Resourcefulness Training Intervention: Assessing Critical Parameters from Relocated Older Adults’ Perspectives
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Issues in Mental Health Nursing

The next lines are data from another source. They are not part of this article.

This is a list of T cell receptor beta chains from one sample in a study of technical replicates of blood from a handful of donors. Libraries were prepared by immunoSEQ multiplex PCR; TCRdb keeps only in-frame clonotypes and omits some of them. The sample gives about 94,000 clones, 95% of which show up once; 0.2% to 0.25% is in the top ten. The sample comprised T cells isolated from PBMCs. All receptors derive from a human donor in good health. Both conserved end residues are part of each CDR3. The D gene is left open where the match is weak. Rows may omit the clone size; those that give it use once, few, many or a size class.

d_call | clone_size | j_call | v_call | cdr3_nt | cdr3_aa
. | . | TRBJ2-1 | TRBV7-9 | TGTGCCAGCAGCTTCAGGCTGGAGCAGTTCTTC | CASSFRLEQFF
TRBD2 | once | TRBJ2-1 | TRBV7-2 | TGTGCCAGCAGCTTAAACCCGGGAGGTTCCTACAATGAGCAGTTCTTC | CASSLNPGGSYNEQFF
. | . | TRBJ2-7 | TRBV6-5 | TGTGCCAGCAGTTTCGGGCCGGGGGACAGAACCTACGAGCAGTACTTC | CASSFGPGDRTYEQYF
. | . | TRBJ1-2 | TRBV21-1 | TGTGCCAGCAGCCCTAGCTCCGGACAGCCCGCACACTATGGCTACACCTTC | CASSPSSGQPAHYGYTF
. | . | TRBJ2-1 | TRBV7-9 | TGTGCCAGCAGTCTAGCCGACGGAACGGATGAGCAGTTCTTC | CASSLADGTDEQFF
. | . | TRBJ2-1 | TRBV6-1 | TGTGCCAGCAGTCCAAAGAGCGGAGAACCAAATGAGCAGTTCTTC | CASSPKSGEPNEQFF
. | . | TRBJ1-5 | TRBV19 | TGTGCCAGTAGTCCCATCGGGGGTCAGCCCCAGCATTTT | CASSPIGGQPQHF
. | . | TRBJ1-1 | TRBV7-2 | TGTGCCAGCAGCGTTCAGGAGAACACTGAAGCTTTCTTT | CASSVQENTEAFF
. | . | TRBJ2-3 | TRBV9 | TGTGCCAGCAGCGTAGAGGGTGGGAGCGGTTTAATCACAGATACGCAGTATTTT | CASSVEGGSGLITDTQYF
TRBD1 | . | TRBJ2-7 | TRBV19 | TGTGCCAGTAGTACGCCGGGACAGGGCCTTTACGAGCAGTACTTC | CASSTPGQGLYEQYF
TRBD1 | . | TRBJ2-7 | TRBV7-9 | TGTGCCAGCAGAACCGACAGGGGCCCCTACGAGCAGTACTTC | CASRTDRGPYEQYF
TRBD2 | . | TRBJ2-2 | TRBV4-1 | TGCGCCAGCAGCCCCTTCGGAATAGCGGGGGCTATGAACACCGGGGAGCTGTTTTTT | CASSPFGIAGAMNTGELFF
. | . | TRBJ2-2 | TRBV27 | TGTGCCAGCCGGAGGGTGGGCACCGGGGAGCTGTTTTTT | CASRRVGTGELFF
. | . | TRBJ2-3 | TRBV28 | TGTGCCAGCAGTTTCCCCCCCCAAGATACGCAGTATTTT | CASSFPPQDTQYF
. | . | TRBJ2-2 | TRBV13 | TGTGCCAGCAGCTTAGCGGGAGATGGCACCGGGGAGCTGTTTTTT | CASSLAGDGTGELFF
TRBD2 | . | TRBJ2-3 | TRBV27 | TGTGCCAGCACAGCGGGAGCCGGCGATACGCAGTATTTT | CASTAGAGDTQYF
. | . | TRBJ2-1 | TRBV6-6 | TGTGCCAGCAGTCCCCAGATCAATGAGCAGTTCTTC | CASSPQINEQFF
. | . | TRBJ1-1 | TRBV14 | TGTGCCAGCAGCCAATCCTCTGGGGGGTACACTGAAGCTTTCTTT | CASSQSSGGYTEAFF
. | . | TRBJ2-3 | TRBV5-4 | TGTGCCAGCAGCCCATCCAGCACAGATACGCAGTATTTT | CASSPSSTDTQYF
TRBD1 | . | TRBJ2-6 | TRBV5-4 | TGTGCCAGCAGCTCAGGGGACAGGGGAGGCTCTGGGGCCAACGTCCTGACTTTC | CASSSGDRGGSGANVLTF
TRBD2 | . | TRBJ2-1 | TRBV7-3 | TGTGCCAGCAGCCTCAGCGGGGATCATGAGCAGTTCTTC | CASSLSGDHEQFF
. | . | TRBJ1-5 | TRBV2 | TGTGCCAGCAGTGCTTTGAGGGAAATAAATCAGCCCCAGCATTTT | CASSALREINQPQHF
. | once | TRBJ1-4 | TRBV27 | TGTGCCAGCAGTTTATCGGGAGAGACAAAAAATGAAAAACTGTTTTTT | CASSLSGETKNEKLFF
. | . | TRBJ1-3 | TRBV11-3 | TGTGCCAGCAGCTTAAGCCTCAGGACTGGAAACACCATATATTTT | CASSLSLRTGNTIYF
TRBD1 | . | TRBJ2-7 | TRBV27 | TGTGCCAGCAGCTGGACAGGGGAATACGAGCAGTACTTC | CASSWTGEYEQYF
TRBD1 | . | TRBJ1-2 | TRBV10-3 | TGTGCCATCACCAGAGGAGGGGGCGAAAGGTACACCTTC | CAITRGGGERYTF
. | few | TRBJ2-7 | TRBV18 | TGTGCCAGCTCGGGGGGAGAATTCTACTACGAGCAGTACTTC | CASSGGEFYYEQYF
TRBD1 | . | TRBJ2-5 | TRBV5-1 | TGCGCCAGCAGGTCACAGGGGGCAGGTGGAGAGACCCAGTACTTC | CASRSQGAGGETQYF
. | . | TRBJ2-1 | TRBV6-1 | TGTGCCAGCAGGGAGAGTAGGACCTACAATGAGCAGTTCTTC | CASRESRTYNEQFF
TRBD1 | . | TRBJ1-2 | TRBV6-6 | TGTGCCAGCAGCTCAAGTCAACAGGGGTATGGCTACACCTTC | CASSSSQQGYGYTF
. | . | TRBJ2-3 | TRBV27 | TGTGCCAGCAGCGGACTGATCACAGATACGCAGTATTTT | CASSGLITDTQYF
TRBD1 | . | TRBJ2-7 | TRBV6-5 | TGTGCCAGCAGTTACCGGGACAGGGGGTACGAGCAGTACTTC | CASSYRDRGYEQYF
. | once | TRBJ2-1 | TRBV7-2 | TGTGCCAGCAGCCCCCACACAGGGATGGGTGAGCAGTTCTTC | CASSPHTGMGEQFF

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The population of American elders is increasing rapidly and relocation to retirement communities has been found to adversely affect their adjustment. This pilot study of 38 relocated elders evaluated, from elders’ perspectives, six critical parameters of a resourcefulness training (RT) intervention designed to help elders adjust to relocation. Within the context of Zauszniewski's theory of resourcefulness, a pre-/post-test design with random assignment to RT or to diversionary activities (DA) was used. Objective questionnaires measured demographic and relocation factors. An intervention evaluation questionnaire was designed and given to the relocated elders in order to assess the six critical parameters—necessity, acceptability, feasibility, safety, fidelity, and effectiveness. Data concerning the critical parameters were collected during structured interviews within a week after the intervention. Seventy-six of the elders who scored less than 120 in the resourcefulness scale indicated a strong need for RT. While all non-white elders reported needing RT, 43% of white elders reported the same need. Elders indicated that learning about the experiences of others and taking part in discussions were the most interesting part of the RT. Approximately 95% of participants mentioned that they learned all parts of the intervention; few suggested having a stronger leader to keep the group on track. The qualitative findings from this pilot intervention study will inform future, larger clinical trials to help recently relocated elders adjust to relocation.